Rain is not necessarily a bad thing when it comes to exercising outdoors.
There are a few things to keep in mind however to make sure you have a safe workout. One concern is an excess of evaporative cooling caused by water collecting on the skin or clothes. This water will then evaporate, which removes heat from the body. On a hot day, this can actually be helpful in keeping core body temperature down. On a cold day however, it can increase the rate of cooling experienced by the body. Too much cooling can lead to hypothermia which is a dangerous condition in which the core body temperature drops too low. The intensity of the rainfall can be important; a light rain or drizzle will typically have less of an impact on evaporative cooling than a heavy downpour. Wearing proper clothing can help minimize the effects of evaporative cooling.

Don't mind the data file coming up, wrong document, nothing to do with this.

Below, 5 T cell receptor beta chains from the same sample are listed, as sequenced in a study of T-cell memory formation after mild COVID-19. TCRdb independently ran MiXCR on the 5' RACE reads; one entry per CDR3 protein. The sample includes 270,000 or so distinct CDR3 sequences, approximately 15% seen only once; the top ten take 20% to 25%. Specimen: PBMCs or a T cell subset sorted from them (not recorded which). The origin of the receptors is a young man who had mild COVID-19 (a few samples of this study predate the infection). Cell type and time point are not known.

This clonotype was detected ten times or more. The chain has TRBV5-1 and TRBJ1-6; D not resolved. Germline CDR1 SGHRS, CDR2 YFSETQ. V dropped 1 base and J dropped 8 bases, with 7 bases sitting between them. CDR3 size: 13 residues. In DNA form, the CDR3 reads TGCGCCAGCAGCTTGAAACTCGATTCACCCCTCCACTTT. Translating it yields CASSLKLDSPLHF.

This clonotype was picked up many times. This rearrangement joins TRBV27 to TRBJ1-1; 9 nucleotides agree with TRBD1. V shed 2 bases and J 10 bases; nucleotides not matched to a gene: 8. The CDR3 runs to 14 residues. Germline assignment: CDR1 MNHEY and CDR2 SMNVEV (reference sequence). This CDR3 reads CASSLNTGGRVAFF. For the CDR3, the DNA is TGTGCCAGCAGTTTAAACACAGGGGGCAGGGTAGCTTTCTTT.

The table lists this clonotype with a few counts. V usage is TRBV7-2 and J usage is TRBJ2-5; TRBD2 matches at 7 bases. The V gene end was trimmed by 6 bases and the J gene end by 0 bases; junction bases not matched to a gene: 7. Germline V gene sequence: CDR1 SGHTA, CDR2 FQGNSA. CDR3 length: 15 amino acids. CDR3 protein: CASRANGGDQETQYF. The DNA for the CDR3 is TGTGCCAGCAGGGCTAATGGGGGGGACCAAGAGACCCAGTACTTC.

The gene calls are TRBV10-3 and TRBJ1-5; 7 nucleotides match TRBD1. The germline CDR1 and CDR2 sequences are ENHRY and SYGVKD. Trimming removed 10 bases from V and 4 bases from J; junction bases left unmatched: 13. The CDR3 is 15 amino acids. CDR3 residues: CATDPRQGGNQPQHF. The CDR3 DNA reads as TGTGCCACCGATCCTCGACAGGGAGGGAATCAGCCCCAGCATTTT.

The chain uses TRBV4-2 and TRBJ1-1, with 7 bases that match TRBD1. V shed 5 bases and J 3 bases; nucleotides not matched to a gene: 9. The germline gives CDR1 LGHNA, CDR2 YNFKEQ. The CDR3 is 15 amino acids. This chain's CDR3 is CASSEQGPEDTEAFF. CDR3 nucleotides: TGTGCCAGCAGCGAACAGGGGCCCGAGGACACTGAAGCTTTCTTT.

Another important thing to note is the type of rainfall that is occurring. While rainfall in a thunderstorm is not in itself dangerous, a thunderstorm does contain deadly lightning. In a single thunderstorm, lightning can strike the ground many times. If you happen to be in the path of electricity from the cloud to the ground, you too can be struck by lightning. The main issue with being struck by lightning is cardiac arrest. The electricity in the lightning bolt can interfere with the electrical rhythms in the heart, causing it to stop. Fortunately, if CPR is begun right away, most strike victims do survive. Other complications of a lightning strike include burns and hearing loss (from thunder). To stay safe if thunderstorms are in the forecast, monitor the radar if you are considering outdoor exercise. If a thunderstorm is moving towards your location, it would be wise to wait until it passes or exercise in an indoor location. To determine whether or not it is safe to exercise outdoors, the general rule of thumb is that if you can hear thunder, you are close enough to be in danger of a lightning strike. After a thunderstorm has passed, it is generally safe to go outdoors 30 minutes after hearing the last sound of thunder. If you are already outdoors and a thunderstorm is approaching, find shelter preferably in a building or vehicle; if these are not available, avoid standing under trees and crouch near the ground.